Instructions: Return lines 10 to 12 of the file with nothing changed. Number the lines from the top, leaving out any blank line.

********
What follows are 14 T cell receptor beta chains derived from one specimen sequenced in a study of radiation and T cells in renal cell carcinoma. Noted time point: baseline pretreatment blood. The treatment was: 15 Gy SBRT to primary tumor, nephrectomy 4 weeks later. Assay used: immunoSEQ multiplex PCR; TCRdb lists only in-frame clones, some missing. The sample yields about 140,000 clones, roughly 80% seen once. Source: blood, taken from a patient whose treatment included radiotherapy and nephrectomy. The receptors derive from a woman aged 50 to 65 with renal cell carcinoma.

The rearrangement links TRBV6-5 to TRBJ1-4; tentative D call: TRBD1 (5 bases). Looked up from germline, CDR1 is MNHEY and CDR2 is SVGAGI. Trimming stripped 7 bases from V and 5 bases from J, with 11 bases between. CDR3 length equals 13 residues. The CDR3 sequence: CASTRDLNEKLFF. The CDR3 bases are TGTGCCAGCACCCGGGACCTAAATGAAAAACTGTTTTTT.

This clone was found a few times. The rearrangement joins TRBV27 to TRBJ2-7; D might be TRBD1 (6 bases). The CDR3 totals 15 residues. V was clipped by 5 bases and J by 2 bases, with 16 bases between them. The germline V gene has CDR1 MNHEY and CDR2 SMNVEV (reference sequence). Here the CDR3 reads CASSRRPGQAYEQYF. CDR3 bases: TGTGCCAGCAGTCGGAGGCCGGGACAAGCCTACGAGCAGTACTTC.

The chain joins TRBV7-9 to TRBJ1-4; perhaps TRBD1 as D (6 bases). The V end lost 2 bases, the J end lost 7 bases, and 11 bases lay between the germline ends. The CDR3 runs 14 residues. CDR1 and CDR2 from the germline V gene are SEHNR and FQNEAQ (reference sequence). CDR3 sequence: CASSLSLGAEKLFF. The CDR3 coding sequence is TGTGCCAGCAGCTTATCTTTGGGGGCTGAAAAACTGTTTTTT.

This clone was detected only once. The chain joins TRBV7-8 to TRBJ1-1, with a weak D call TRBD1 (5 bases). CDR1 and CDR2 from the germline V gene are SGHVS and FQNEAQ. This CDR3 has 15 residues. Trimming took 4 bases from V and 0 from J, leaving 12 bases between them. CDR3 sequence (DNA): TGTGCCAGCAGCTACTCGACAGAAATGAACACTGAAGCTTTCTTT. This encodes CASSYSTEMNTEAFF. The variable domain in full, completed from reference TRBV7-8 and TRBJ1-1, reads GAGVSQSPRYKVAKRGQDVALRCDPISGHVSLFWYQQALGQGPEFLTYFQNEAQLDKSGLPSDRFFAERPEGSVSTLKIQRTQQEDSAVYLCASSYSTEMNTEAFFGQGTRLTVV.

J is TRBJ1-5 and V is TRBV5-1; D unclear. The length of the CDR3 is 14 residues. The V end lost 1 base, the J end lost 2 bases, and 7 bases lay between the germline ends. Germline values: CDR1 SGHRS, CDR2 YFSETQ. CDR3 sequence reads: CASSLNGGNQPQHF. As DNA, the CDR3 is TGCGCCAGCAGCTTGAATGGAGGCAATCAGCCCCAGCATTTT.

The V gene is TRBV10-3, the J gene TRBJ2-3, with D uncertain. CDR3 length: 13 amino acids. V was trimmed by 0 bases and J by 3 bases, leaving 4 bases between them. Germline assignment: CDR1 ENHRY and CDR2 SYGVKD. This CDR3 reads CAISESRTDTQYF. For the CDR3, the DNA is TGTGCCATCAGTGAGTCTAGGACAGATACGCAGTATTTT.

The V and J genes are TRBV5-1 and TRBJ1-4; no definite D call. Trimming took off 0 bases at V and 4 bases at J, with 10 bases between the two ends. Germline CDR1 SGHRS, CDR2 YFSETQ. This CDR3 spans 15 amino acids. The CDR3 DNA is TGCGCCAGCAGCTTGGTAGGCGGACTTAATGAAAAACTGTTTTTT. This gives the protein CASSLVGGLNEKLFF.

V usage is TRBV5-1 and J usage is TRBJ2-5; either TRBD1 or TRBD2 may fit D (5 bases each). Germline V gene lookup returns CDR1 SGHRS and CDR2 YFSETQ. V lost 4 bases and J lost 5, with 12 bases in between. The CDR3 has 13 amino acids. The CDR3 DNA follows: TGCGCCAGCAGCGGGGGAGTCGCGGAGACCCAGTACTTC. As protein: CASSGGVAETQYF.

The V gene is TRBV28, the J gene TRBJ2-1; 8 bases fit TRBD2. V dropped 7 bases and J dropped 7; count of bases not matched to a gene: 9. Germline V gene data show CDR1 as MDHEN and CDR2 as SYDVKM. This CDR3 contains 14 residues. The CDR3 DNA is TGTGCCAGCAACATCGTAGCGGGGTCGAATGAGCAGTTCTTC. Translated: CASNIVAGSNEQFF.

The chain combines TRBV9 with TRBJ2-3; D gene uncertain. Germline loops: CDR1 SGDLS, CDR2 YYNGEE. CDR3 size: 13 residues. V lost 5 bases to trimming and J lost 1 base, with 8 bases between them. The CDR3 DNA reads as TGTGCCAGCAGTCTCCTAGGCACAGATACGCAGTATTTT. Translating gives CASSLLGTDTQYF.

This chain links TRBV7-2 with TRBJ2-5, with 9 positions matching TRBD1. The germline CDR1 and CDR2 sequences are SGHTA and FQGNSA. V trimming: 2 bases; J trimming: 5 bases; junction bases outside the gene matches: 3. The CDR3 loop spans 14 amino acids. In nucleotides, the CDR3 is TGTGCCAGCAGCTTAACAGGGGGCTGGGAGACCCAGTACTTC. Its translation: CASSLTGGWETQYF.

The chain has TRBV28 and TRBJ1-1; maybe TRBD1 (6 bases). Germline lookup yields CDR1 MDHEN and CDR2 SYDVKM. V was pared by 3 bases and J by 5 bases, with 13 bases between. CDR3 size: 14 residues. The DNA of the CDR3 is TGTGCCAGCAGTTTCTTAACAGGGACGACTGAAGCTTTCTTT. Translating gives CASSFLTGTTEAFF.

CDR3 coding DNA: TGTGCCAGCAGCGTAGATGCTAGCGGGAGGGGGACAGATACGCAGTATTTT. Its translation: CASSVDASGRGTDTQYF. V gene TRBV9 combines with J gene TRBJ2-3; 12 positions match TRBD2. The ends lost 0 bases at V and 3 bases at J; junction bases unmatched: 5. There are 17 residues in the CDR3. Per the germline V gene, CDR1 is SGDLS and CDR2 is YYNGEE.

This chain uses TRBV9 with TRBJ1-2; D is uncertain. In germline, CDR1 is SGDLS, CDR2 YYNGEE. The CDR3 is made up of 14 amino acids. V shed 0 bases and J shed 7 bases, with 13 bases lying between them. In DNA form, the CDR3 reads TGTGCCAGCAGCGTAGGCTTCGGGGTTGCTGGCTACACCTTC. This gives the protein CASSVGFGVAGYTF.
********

The V gene is TRBV28, the J gene TRBJ2-1; 8 bases fit TRBD2. V dropped 7 bases and J dropped 7; count of bases not matched to a gene: 9. Germline V gene data show CDR1 as MDHEN and CDR2 as SYDVKM. This CDR3 contains 14 residues. The CDR3 DNA is TGTGCCAGCAACATCGTAGCGGGGTCGAATGAGCAGTTCTTC. Translated: CASNIVAGSNEQFF.

The chain combines TRBV9 with TRBJ2-3; D gene uncertain. Germline loops: CDR1 SGDLS, CDR2 YYNGEE. CDR3 size: 13 residues. V lost 5 bases to trimming and J lost 1 base, with 8 bases between them. The CDR3 DNA reads as TGTGCCAGCAGTCTCCTAGGCACAGATACGCAGTATTTT. Translating gives CASSLLGTDTQYF.

This chain links TRBV7-2 with TRBJ2-5, with 9 positions matching TRBD1. The germline CDR1 and CDR2 sequences are SGHTA and FQGNSA. V trimming: 2 bases; J trimming: 5 bases; junction bases outside the gene matches: 3. The CDR3 loop spans 14 amino acids. In nucleotides, the CDR3 is TGTGCCAGCAGCTTAACAGGGGGCTGGGAGACCCAGTACTTC. Its translation: CASSLTGGWETQYF.